Paul Collins, Technical Services Manager at NICEIC, offers electrical safety advice for social landlords.
Thankfully, the UK has a relatively good record of electrical safety, but the recent tragic events at Grenfell have seen an unprecedented focus on the way social landlords provide housing which is fit for purpose. How can local authorities ensure the electrics in their housing stock and properties are safe? The three major hazards from electricity in the home are electric shock, fire and burns. These can occur through:
- The electrical installation and equipment deteriorating over time.
- Damage to switches, sockets and other equipment.
- Misuse of the installation and equipment.
- Poor or lack of maintenance of the installation and equipment.
Social landlords have a responsibility to ensure all residents — or anyone entering a property — are not put at risk, by ensuring that the electrical installation remains in a safe and serviceable condition. To meet these requirements a landlord will need to regularly carry out basic safety checks to ensure the electrical installation and appliances are safe and working. This means ensuring:
- That the electrical installation in a rented property is safe when tenants move in and maintained in a safe condition throughout its duration.
- That a House in Multiple Occupation (HMO) has a Periodic Inspection carried out on the property every five years.
- If your property is not an HMO, you are not legally obliged to do this. However, it is recommended that a Periodic Inspection is carried out by a registered electrical contractor on your properties at least every five years.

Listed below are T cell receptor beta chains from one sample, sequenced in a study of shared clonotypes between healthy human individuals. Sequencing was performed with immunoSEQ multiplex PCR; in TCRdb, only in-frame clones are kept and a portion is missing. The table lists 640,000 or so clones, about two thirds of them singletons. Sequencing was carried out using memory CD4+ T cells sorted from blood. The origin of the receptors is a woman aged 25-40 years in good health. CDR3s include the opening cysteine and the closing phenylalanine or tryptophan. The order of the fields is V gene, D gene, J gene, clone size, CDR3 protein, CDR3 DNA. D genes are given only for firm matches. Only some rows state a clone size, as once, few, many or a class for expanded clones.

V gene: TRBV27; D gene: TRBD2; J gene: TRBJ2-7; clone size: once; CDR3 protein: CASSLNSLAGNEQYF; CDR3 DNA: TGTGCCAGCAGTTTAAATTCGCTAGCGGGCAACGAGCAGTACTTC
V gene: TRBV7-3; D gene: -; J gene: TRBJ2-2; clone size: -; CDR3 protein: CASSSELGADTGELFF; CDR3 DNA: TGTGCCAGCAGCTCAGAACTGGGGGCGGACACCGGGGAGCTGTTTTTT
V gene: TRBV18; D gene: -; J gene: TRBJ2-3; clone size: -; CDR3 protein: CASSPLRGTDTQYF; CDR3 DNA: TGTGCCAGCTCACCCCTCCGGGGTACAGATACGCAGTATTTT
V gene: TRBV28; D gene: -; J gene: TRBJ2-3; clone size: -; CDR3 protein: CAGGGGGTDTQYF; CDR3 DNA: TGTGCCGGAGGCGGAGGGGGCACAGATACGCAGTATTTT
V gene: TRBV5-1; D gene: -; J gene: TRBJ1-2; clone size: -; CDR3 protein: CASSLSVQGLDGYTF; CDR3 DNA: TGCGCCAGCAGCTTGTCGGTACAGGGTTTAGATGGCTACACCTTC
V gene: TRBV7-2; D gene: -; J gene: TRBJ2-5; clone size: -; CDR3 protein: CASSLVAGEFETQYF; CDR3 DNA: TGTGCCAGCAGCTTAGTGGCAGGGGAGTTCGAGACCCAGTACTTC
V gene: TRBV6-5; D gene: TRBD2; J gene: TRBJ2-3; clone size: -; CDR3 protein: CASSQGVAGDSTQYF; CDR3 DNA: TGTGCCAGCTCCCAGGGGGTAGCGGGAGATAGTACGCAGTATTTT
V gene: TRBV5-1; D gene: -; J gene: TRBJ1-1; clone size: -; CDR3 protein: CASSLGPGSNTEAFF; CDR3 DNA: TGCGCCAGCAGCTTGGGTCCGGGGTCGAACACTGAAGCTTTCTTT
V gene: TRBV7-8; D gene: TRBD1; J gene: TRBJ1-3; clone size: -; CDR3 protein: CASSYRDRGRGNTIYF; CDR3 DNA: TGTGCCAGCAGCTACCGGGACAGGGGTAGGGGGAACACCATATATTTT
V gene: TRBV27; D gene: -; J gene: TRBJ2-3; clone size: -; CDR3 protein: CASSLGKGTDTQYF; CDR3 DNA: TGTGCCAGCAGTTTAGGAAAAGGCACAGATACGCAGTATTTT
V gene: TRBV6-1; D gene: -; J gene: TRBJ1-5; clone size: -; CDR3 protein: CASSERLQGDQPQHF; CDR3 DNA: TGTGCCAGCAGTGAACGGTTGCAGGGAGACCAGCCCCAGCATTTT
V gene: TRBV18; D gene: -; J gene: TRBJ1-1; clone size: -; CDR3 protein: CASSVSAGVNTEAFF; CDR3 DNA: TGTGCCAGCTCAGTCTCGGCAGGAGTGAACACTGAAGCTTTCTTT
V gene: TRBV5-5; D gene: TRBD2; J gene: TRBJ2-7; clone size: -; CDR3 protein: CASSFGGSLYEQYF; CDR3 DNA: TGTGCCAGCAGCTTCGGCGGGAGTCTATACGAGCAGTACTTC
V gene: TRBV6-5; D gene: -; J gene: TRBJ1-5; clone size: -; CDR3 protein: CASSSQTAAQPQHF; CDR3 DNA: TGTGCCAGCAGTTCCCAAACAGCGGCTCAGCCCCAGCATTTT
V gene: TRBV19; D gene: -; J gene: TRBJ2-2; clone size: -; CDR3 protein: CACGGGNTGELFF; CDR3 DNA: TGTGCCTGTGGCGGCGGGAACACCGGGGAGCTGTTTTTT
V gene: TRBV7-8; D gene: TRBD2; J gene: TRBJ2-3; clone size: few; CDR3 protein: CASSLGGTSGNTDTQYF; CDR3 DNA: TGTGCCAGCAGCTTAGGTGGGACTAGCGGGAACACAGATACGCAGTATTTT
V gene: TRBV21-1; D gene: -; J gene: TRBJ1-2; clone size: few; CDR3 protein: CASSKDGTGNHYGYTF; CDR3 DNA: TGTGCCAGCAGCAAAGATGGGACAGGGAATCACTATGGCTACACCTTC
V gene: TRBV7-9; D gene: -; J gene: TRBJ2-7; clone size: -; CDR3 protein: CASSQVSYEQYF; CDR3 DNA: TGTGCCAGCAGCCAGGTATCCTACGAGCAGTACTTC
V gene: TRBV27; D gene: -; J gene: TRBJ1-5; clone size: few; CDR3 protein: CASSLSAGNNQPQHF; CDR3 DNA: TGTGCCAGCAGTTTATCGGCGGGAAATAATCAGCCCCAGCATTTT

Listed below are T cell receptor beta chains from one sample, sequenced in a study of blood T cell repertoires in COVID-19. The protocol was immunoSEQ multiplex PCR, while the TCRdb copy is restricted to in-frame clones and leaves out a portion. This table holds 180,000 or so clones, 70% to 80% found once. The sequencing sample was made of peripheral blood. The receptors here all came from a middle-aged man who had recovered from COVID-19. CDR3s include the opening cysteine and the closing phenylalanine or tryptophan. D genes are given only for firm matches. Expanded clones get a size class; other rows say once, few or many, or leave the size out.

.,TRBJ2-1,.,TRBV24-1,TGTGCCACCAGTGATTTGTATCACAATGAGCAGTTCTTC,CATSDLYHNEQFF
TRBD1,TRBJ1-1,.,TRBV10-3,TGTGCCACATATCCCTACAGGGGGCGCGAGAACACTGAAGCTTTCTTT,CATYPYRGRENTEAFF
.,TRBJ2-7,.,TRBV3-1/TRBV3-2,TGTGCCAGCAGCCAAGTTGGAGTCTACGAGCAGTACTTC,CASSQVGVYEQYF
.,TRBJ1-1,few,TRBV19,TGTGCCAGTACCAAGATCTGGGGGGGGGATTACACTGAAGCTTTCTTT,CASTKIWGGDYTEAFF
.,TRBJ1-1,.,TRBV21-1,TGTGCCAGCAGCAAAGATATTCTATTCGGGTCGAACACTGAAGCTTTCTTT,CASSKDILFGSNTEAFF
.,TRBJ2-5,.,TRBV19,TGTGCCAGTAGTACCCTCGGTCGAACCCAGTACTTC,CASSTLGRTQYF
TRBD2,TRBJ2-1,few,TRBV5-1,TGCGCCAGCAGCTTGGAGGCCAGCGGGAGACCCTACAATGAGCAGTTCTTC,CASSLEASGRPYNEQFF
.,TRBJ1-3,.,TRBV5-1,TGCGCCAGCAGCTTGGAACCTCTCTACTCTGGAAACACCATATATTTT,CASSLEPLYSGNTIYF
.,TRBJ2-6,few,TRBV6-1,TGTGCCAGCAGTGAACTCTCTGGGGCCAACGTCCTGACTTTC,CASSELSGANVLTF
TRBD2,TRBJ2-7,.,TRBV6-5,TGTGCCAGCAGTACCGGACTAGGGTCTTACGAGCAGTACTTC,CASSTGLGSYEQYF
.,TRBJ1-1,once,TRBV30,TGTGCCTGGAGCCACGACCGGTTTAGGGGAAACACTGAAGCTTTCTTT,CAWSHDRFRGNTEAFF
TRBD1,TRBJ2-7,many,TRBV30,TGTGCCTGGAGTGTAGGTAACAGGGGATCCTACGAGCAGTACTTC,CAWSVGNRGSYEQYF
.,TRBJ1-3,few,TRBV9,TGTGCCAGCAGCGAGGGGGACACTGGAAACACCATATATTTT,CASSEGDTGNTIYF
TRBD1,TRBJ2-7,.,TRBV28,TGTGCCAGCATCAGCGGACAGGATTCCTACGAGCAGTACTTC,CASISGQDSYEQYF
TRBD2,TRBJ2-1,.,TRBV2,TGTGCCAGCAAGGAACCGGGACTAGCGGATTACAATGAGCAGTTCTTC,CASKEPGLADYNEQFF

- That any appliance provided is safe and has a CE marking.
What is an Electrical Installation Condition Report (EICR)?
Every electrical installation deteriorates with use and age. An Electrical Installation Condition Report (EICR) is like an ‘MOT of the electrics’ in a property and is issued after a Periodic Inspection. An electrician will check the condition of an existing electrical installation against BS 7671, the UK Standard for the safety of electrical installations and then issue the property owner with an EICR.
An EICR should identify:
- Electrical circuits or equipment which are overloaded.
- Potential electric shock risks and fire hazards.
- Any lack of earthing or bonding.
- Any defective electrical work.
Tests are also carried out on the installation to check it is safe. The frequency of an electrical inspection and test really depends on factors such as the type of installation and how it is used and maintained. For domestic properties, it is recommended that one is carried out every five years or at change of occupancy. However, regular visual checks should be carried out for signs that the electrics are still safe. The visual check should include ensuring there are no burnt, broken or missing switches or sockets, no accessible live parts and no signs of scorching or burning on electrical equipment.
Who should carry out electrical work?
It is important that any electrical installation work is carried out by a competent person. That means people with the knowledge, skills and experience needed to avoid dangers to themselves and others that electricity can create. Local authorities should only employ electricians and electrical contractors who are registered with NICEIC or ELECSA and who adhere to the UK safety standards BS 7671. They will issue a safety certificate and a building control compliance certificate for their electrical work to confirm the installation has been designed, built, inspected and tested in line with that standard.